Political Science

Junior Qual

The junior qualifying examination in Political Science is a primarily diagnostic instrument designed to determine whether and to what extent individual second-semester juniors majoring in political science are well-prepared – conceptually, theoretically, and methodologically – to engage serious scholarly materials in the discipline. Such engagement is, of course, a pre-requisite for doing original independent research in political science, including senior thesis research. The junior qual thus functions as a tool for helping determine whether and to what extent a student is well prepared – “qualified” – to have a successful and rewarding senior thesis experience.

The examination itself will consist of two separate essays. Each essay will be a critical examination of a recently published article from the professional literature in political science. All students in a particular year will receive the same defined menu of published articles representing the four subfields of the discipline as we have identified them: American politics and public policy, comparative politics, international relations, and political theory. The menu will also reflect the department’s recent upper-division course offerings, but will not include any assigned readings from the courses themselves. Students will be free to choose, from the menu, any two articles they wish to analyze, provided only that the articles are chosen from different subfields. 

Each of the two critical essays should be about 1,500 words in length. Students will be expected to write their examinations over any seventy-two hour period of their choosing – from pick-up to submission – during an eighteen-day window that begins on the Friday immediately before Spring break and ends two weeks after the Monday of Spring break. (The equivalent schedule will apply in the Fall for Fall-semester second-semester juniors.) Examinations will be picked up and submitted electronically, and compliance with the seventy-two hour time-frame will be monitored and certified by the department’s administrative coordinator.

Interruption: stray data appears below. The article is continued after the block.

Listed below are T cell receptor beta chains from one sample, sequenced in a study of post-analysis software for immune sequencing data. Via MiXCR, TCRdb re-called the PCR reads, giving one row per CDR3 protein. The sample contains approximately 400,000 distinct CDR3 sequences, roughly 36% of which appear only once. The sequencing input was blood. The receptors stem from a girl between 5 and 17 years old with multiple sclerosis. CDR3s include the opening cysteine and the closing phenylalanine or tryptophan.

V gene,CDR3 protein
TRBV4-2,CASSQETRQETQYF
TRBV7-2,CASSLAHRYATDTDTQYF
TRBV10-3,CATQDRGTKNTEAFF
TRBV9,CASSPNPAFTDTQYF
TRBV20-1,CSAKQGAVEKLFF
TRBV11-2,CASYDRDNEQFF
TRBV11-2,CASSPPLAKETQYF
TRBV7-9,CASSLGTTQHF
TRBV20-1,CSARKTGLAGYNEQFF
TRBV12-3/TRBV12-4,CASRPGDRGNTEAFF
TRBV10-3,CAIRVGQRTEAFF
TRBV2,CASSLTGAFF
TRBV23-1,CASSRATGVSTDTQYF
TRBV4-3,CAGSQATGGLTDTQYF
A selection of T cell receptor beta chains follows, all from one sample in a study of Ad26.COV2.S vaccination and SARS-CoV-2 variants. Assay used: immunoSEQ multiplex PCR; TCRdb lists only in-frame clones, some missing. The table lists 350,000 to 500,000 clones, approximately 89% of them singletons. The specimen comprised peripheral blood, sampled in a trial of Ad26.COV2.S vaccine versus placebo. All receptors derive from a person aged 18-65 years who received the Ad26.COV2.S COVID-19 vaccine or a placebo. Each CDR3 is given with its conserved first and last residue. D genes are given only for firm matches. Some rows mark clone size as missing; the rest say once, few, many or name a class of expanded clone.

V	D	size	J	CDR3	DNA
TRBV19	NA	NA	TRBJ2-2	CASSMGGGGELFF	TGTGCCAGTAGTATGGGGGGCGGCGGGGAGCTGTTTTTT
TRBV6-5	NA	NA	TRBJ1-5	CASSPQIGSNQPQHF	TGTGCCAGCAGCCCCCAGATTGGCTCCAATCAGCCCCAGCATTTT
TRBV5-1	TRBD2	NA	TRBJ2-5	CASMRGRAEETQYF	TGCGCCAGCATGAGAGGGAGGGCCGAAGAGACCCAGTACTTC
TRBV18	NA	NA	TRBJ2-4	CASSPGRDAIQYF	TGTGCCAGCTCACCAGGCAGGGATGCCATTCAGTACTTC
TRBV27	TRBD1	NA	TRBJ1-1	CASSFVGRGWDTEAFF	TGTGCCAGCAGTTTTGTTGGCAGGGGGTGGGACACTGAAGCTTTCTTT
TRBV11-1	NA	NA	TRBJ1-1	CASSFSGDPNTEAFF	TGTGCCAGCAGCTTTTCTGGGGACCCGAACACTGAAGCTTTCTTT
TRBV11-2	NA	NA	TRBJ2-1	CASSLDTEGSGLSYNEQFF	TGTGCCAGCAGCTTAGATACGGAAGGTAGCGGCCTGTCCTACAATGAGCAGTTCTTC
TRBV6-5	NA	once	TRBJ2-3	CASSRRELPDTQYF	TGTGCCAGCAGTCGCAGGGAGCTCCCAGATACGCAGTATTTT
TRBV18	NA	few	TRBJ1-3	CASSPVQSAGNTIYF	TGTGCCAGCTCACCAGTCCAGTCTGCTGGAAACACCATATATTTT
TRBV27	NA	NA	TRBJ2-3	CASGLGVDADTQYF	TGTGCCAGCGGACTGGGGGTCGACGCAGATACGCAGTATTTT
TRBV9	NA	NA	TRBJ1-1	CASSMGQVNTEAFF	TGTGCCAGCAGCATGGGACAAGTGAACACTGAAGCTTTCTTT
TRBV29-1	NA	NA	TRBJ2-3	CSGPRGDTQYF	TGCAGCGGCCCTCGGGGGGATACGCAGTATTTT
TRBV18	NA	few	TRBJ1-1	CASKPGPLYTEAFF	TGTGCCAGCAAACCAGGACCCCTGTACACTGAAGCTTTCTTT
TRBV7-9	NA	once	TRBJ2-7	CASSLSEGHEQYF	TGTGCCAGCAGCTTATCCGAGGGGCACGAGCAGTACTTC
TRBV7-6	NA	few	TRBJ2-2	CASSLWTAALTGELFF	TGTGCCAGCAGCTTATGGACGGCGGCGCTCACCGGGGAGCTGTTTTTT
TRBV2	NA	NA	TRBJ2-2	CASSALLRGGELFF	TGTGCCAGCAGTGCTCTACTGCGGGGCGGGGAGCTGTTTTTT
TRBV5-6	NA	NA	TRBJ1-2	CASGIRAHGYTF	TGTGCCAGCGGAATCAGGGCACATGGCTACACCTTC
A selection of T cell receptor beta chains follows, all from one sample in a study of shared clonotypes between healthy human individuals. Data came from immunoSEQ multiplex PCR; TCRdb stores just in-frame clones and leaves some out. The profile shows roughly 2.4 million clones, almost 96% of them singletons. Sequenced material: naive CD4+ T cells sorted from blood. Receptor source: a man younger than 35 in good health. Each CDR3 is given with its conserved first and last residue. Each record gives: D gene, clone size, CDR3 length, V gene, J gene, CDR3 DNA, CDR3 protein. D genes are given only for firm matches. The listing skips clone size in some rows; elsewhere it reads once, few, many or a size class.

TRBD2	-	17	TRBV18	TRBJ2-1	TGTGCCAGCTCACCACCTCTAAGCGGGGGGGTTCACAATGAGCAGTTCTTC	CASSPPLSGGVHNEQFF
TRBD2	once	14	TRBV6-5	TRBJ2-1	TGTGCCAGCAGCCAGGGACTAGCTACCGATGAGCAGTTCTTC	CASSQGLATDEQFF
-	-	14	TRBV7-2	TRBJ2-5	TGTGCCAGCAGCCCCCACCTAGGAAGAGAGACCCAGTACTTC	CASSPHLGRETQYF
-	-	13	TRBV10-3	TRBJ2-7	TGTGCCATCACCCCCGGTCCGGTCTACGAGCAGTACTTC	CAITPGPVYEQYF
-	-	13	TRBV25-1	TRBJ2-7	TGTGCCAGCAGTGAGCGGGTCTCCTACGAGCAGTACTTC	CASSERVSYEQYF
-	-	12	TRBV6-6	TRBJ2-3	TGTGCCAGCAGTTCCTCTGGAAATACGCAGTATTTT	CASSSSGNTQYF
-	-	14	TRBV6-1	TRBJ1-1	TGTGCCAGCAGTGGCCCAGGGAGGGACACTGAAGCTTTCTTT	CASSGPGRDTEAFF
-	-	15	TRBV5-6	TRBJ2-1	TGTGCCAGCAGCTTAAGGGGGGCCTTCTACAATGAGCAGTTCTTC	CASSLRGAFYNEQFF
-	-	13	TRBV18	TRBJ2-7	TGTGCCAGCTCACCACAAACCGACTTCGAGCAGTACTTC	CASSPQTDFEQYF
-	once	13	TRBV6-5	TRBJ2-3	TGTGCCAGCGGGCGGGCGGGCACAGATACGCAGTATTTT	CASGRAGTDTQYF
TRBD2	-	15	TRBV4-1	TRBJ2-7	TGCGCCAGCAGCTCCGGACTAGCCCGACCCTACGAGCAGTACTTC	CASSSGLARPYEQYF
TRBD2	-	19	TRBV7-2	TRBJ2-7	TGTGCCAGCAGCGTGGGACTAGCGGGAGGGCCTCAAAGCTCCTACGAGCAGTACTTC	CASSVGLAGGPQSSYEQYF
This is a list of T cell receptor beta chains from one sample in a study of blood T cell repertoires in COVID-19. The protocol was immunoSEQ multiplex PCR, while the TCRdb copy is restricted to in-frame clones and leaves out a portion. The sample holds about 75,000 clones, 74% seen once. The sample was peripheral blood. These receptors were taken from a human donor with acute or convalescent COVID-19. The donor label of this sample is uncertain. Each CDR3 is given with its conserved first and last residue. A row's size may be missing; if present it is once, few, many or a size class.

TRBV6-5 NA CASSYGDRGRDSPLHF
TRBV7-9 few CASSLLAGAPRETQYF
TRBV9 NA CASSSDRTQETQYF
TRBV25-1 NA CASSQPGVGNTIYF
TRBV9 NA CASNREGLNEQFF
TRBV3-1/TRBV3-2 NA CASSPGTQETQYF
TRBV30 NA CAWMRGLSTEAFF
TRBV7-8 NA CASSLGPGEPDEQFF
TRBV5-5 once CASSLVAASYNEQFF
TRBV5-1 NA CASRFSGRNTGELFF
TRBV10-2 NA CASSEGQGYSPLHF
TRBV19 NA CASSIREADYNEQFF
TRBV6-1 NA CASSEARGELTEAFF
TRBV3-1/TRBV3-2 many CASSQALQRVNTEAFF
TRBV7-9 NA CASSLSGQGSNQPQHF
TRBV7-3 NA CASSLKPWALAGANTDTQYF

Essays may vary in structure, depending, at least in part, on subfield. But every essay should seek to identify, in some combination and in some manner, the scholarly problem that is being addressed, the differing or competing viewpoints that the article is engaging, and the central claim or claims that the article is purporting to defend. Every essay should attempt to situate the problem and the scholarly debate in a larger conceptual and theoretical context, presumably as reflected in the student’s previous coursework. Every essay should indicate the kinds of methodologies that the article is employing, and the specific evidence that it is presenting in support of its argument. And every essay should be, to the degree possible, critical. “Critical” does not mean negative. But it does mean that every essay should provide a well-reasoned assessment of the article in terms of how well the problem has been formulated, the suitability of the methodology, the quality of the evidence itself, and the degree to which conclusions are justified. Insofar as concerns are discovered in any of these respects, an essay might benefit from offering, if only briefly and tentatively, suggestions for how the research problem might have been addressed more fruitfully.

The junior qualifying examination in political science is an open-book examination. But while additional research for the examination is not ruled out, it is neither expected nor desired. Importantly, this is also an individual examination. Collaboration among students is not permitted.

In addition to conceptual, theoretical and methodological elements, essays will be evaluated with respect to more general features of good writing and persuasive reasoning. Normally, evaluation of examinations will be made by the department as a whole. As indicated above, the examination is understood to be largely diagnostic in nature – an opportunity for the faculty to assess both the progress of individual students and the overall quality of the educational program in political science, as well as an opportunity for students to assess themselves. It is possible to fail this examination, but historically failures have been extremely rare. The faculty fully expects all students to pass, though “conditional passes” in which students are asked to rewrite a portion of the exam have not been unusual.